On Monday, March 31, the Legislature passed the State budget for 2014-15. As Chair of the Assembly Health Committee, I want to let you know about a few of the many important achievements this year. Contrary to press reports, the budget process is not just "three men in a room." Most of it is hard work by legislators, staff, advocates, and the community that can lead to real progress on major issues. Here are some examples:
Basic Health Program: Many New Yorkers have incomes too high to qualify for Medicaid but too low to afford commercial insurance, even with Affordable Care Act federal subsidies. The ACA authorizes states to provide health insurance coverage - called the Basic Health Program (BHP) - to these individuals between 133% and 200% of the poverty level, with the state paying the patient's share of the premium not covered by the federal subsidy. I've been the legislative voice pushing this in Albany. With the strong and constant advocacy of the Community Service Society, I was able to get the Governor, the Assembly and the Senate to include it in the budget. BHP will provide health coverage to hundreds of thousands of people. Also, New York State now provides state-funded Medicaid to many immigrants, without any federal support. But under the Basic Health Program, we will now get federal funds for that group. So the BHP will actually bring New York several hundred million dollars a year.
"Aid Continuing": "Aid continuing" is a Medicaid rule that protects a patient when Medicaid proposes to cut a service. The service continues while the person pursues appeals of eligibility or service denials or changes. It is a critical issue especially for frail elderly and people with disabilities who receive home health care. But if a service was approved for a particular period and is cut for the next period, the state has argued this means there is nothing to "continue". I worked for two years to get a law passed to correct this, in partnership with several advocacy groups, and was able to get it included in the budget in the final hours of negotiation.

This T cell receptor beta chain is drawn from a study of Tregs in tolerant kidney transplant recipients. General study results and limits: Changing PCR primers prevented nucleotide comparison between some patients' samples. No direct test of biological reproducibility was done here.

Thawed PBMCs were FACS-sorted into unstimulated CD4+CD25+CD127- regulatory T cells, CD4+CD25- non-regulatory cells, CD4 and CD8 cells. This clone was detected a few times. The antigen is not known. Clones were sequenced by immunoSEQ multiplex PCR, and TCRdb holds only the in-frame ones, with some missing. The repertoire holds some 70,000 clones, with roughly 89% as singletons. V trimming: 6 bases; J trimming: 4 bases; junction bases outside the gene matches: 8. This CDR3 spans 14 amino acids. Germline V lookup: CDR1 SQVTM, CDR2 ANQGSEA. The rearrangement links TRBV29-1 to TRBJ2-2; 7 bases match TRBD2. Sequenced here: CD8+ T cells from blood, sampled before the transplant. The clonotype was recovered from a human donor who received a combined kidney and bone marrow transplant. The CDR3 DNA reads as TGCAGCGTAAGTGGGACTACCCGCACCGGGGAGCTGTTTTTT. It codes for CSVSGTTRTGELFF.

Out-of-Network Health Coverage: Too often, New Yorkers are hit with surprise medical bills from providers who turn out not to have been in their insurance plan's network. I have sponsored an out-of-network protection bill for several years. This year, the Governor put language similar to my bill in his budget proposal, and with some modifications it was enacted. It protects patients by requiring reasonable notice if their doctor is out-of-network, limits co-pays for "surprise" and out-of-network emergency care, and sets up an arbitration process for setting rates for out-of-network care. It's an important package. But it does not solve all the problems with limited health plan networks, and it does not apply at all to the "self-insured" plans used by many large employers (federal law bars us from regulating them). The real solution will be to enact my "New York Health" single-payer health plan.
Nurse Practitioners: Nurse practitioners (NPs) play an increasingly vital role in our health care delivery system. This year's budget allows an NP with about 3 years experience to practice without the outdated and onerous requirement of a written collaborative agreement with a physicians. Instead, they will have a collaborative relationship with a physician or hospital. I had sponsored this legislation for several years.
Corporate Ownership of Hospitals: For the second consecutive year, the Governor proposed allowing large for-profit corporations to own hospitals. The Senate supported this. But I led the successful fight to reject this plan. Corporate ownership is not the answer for New York hospitals.
The 2014-15 budget process was a success in many ways. While some issues, including allowing medical use of marijuana, will have to be pursued after the budget, we won a number of victories in expanding access to care and protecting patients. With your support, I will continue working with the community, health care providers, advocates for patients, and my colleagues in the legislature to improve our health care system for all New Yorkers.
Very truly yours,
Richard N. Gottfried